The cancer-fighting triple-threat for your prostate

Prostate cancer is disturbingly common in men over 50.

In fact, 97 percent of prostate cancer cases occur in men 50 or older. And the risk continues to increase the older you get…

An astounding 80 percent of men who reach the age of 80 have cancer cells in their prostate.

So if you’re near or even past the 50-year mark, it’s time to start thinking about what you’re going to do to keep yourself from becoming another prostate cancer statistic…

Based on the latest research, one easy and effective solution would be to add 3 cancer-fighting compounds to your prostate health plan ASAP.

Don’t worry. These compounds occur naturally in common foods, so they’re not strange, dangerous or expensive. All they are is incredibly effective at starving prostate cancer cells… especially when paired together.

The trio that tames prostate cancer cells

Researchers from the University of Texas at Austin recently identified the three natural compounds that are most effective at combating prostate cancer in mice and human cells…

They sorted through 142 natural compounds to determine which ones packed the greatest punch against prostate cancer without negative side effects and determined that these three stood out from the rest —ursolic acid, curcumin and resveratrol.

After testing ursolic acid, curcumin and resveratrol on human prostate cancer cells in a laboratory, researchers tested them on mice with prostate cancer too. And all three reduced the size and weight of prostate tumors.

Related: Resveratrol–The next muscle supplement

“After screening a natural compound library, we developed an unbiased look at combinations of nutrients that have a better effect on prostate cancer than existing drugs,” says corresponding author Stefano Tiziani, assistant professor in the Department of Nutritional Sciences and Dell Pediatric Research Institute at UT Austin. “The beauty of this study is that we were able to inhibit tumor growth in mice without toxicity.”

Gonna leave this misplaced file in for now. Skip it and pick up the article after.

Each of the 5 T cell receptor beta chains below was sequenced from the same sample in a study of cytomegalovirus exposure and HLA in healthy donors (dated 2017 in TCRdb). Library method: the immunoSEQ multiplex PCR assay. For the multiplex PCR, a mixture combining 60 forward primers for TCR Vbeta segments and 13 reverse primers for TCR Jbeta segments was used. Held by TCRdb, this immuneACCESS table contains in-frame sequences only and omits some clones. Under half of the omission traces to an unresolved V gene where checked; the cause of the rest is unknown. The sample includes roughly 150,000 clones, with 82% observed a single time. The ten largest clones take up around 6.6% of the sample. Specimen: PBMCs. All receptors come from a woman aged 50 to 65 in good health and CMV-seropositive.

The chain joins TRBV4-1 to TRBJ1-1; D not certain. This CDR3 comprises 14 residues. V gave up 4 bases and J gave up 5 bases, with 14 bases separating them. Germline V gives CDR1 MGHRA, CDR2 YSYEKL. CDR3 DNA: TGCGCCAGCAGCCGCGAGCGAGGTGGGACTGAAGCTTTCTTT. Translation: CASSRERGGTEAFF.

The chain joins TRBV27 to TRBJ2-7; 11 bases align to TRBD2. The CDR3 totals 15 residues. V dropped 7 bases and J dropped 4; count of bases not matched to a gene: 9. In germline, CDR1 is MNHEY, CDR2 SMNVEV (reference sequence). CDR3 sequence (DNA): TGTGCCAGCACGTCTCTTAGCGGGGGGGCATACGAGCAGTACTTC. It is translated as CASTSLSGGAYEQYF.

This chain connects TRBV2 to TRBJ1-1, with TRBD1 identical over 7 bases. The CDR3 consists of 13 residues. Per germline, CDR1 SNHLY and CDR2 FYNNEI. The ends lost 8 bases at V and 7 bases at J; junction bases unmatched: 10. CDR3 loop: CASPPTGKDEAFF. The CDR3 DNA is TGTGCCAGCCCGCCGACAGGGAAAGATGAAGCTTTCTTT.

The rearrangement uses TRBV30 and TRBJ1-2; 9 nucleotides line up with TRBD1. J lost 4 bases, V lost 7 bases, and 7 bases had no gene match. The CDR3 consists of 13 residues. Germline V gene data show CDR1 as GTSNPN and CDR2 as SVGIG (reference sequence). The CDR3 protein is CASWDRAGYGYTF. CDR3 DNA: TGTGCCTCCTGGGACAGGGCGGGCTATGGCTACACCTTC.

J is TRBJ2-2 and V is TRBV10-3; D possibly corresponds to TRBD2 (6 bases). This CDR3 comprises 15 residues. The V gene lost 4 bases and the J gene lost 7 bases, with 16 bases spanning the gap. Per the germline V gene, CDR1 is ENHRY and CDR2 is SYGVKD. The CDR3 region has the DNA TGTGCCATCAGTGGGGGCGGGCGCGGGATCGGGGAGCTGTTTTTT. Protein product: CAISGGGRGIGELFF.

Even more exciting, combining the compounds produced unique benefits. Combining ursolic acid with curcumin or resveratrol, for example, kept prostate cancer cells from consuming glutamine, a nutrient they need to grow. By blocking them from consuming this nutrient, these compounds worked together to effectively starve prostate cancer cells.

Trying these cancer-fighting compounds

Now, there’s no doubt in my mind you’re familiar with both curcumin and resveratrol. Curcumin is the caner-fighting compound found in turmeric, and resveratrol is the anti-aging compound found in red grapes and red wine. But you may not be as acquainted ursolic acid…

Related: That time curcumin cured cancer

Ursolic acid is a waxy compound found in apple peels, rosemary and a number of other fruits and herbs. Previous studies show it can ward off muscle loss and burn calories. Some other foods that contain this beneficial compound include, prunes, peppermint, cranberries, basil, rosemary, oregano, bilberries and thyme.

So, now you know what’s going on your next shopping list… resveratrol-rich red grapes, turmeric and a few ursolic acid-rich foods that will hopefully keep age-related prostate cancer far, far away.

Editor’s note: Discover how to live a cancer prevention lifestyle — using foods, vitamins, minerals and herbs — as well as little-known therapies allowed in other countries but denied to you by American mainstream medicine. Click here to discover Surviving Cancer! A Comprehensive Guide to Understanding the Causes, Treatments and Big Business Behind Medicine’s Most Frightening Diagnosis!


  1. Starving prostate cancer with what you eat: Apple peels, red grapes, turmeric — Science Daily Retrieved June 13, 2017.
  2. Prostate Cancer Risk Factors — WebMD. Retrieved June 13, 2017.
  3. FAQ — Prostate Cancer Foundation. Retrieved June 13, 2017.
  4. Prostate Cancer: Causes, Symptoms and Treatments — Medical News Today. Retrieved June 13, 2017.
  5. Ursolic Acid — Retrieved June 13, 2017.


Jenny Smiechowski

By Jenny Smiechowski

Jenny Smiechowski is a Chicago-based freelance writer who specializes in health, nutrition and the environment. Her work has appeared in online and print publications like Chicagoland Gardening magazine, Organic Lifestyle Magazine, BetterLife Magazine,, and